There must be a question on the NSW police officer application form to ensure that potential employees have a certain lack of humanity that compels them to act in an offensive and often harmful manner that in essence conveys the complete opposite of the stated purpose of the role.
On 14 February 2021, NSW police picked up a 15-year-old First Nations boy over breach of bail and put him in the lockup. After blocking the toilet in his cell, he was moved to another, at which point he allegedly became hostile, and when officers entered the cell, the boy punched one in the chin.
The teen then threatened self-harm, so an ambulance was called and after the boy had been sedated and restrained on a stretcher one of the officers placed a towel over his face, while another repeatedly touched the boy’s exposed nipple and made turkey gobbling noises.
The footage of the incident shows all six officers standing around laughing about the nipple grabbing. Then as the trolley was about to be wheeled away, the teen and another officer can be seen looking at each other. The boy appears to smile, and the officer grabs him around the throat.
Just a kid
NSW police charged the boy with assaulting a police officer following the incident in the cell. But when the teen went before Parramatta Children’s Court in June 2021, the magistrate dismissed the charge, implying the footage showed the officers involved were using excessive force.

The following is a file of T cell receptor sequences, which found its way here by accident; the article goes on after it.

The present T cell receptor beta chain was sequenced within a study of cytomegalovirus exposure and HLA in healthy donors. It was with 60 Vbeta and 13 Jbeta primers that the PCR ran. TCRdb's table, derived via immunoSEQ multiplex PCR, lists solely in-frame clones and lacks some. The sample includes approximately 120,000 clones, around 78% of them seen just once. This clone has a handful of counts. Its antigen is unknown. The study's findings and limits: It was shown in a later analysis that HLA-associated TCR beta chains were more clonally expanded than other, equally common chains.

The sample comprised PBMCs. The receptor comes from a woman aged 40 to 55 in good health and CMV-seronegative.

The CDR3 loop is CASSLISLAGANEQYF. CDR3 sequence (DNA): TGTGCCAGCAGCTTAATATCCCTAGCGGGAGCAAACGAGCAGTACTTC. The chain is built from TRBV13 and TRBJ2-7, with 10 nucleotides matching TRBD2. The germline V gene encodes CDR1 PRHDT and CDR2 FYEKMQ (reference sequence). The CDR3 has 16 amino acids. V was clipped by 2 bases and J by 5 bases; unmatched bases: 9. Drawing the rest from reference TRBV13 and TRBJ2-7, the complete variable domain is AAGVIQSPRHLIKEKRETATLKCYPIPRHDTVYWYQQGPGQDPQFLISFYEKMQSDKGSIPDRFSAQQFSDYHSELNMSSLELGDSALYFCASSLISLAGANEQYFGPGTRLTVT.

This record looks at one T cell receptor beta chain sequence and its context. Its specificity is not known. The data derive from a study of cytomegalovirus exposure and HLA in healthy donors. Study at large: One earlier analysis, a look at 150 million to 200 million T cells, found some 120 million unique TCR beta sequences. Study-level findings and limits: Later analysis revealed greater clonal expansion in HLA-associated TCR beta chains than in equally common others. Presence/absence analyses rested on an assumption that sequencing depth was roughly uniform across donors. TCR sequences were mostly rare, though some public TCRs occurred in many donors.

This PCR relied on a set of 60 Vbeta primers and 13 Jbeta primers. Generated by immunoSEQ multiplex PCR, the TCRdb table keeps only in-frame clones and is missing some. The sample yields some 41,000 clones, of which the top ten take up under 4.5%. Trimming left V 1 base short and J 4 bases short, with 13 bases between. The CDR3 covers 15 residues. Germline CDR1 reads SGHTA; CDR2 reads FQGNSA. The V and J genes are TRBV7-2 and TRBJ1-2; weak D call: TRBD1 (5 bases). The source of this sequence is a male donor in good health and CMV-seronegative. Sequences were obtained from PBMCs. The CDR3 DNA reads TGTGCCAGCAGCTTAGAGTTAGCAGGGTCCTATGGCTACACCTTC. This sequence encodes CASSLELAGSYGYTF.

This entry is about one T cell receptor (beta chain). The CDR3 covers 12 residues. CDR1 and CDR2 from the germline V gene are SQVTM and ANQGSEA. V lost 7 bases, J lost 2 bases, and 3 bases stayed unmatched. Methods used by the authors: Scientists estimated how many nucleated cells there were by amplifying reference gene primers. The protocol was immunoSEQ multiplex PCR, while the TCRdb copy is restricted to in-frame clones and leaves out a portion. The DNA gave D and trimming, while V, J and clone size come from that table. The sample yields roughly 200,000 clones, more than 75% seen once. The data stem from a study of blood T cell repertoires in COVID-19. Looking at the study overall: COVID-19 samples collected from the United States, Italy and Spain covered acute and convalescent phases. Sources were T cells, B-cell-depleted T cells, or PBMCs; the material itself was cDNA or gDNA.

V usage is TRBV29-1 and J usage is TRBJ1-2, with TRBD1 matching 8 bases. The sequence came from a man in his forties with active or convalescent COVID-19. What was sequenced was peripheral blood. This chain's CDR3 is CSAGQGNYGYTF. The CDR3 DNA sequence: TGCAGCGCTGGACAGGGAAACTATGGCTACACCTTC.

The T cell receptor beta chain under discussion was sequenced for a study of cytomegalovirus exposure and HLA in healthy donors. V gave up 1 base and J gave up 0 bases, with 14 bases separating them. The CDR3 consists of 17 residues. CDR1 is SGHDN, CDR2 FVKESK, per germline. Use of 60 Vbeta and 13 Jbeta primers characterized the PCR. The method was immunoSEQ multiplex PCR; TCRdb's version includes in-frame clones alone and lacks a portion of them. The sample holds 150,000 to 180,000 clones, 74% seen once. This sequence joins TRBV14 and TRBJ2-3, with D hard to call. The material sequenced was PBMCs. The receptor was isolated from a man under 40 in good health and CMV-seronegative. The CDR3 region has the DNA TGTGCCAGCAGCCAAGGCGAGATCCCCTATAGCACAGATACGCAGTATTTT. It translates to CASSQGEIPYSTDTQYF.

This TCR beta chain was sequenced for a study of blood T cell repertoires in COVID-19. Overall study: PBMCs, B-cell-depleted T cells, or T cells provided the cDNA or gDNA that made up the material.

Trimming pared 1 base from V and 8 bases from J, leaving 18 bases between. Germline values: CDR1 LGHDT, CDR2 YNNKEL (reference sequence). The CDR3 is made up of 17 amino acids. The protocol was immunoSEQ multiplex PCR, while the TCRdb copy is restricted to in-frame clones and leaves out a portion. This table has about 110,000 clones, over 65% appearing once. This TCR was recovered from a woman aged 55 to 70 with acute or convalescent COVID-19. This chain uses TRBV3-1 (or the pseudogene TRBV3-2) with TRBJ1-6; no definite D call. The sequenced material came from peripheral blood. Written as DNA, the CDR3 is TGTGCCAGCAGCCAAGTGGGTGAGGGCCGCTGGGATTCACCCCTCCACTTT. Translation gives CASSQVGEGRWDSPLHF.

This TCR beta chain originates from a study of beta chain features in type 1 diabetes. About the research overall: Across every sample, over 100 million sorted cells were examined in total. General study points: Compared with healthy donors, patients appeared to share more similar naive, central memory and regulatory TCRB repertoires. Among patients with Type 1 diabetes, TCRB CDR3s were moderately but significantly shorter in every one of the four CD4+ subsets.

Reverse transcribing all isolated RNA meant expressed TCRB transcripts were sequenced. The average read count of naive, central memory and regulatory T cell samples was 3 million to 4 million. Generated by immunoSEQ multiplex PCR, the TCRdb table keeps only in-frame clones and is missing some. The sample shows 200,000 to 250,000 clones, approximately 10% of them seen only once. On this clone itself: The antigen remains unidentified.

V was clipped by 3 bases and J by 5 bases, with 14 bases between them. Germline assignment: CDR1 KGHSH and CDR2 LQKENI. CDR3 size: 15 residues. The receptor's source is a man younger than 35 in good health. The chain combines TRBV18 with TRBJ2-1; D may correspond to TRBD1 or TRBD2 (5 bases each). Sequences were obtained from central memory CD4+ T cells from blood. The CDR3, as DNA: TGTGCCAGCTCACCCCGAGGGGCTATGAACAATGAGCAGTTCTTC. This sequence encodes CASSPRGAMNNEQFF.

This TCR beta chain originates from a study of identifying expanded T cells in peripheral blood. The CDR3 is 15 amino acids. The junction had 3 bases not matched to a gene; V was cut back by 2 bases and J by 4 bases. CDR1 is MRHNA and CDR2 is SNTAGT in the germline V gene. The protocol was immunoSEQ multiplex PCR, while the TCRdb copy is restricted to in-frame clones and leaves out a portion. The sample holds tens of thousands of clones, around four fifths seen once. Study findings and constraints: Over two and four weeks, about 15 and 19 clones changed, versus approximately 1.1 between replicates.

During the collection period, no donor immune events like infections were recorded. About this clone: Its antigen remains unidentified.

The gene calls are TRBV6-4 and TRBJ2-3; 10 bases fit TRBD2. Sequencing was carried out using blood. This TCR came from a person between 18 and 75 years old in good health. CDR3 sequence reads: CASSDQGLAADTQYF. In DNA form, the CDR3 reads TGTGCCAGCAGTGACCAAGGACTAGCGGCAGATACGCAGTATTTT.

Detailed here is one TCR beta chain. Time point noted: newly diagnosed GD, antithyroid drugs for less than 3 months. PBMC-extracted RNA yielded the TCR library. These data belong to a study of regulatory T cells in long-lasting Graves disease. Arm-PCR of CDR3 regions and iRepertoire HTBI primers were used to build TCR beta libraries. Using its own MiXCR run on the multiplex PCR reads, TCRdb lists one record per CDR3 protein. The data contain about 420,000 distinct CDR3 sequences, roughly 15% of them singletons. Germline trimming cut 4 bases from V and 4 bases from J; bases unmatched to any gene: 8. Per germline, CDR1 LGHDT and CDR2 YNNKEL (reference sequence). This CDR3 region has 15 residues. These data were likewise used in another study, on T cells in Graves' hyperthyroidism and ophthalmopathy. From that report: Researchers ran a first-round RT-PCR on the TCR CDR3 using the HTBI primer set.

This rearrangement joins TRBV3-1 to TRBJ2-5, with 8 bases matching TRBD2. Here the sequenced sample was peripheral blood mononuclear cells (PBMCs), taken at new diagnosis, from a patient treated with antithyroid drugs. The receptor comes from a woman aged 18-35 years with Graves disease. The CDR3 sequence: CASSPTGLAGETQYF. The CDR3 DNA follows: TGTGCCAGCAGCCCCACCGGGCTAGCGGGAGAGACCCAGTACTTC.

Following his court appearance, an Aboriginal Legal Service solicitor filed a complaint with the Law Enforcement Conduct Commission (LECC) in relation to what happened at the station that night, and in particular the one officer who grabbed at the sedated and restrained boy’s nipple twice.
The state’s sole police watchdog then launched an investigation into the incident. The LECC went on to describe it as involving “a gangly, slightly built 15-year-old Aboriginal boy” restrained and sedated on a stretcher with his face covered being humiliated by a group of six adult police officers.
The law enforcement watchdog deemed the incident “disgraceful”, and that the officer who’d touched the boy’s nipple had engaged in “serious misconduct”. The LECC recommended non-reviewable action be taken against him, while the other officers should be given further training.
“Not fit” for a “position of power”
On the same day that the LECC released its findings, the 5th of April, the Aboriginal Legal Service put out a press release, stating that rather than the officer in question being subjected to some internal NSW Police Force discipline, criminal charges should be laid against him.
Chief executive of the Aboriginal Legal Service (NSW/ACT) Karly Warner pointed out that not only had the officer been partaking in this bizarre behaviour and humiliating the boy in front of a group of adults, but he was doing it at a time when the boy had been threatening self-harm.
“This man did not protect and serve. He is not fit to be a police officer nor to be in any position of power over others, let alone children,” Warner said, adding that the ALS is expecting that he be terminated from his position and then face criminal charges.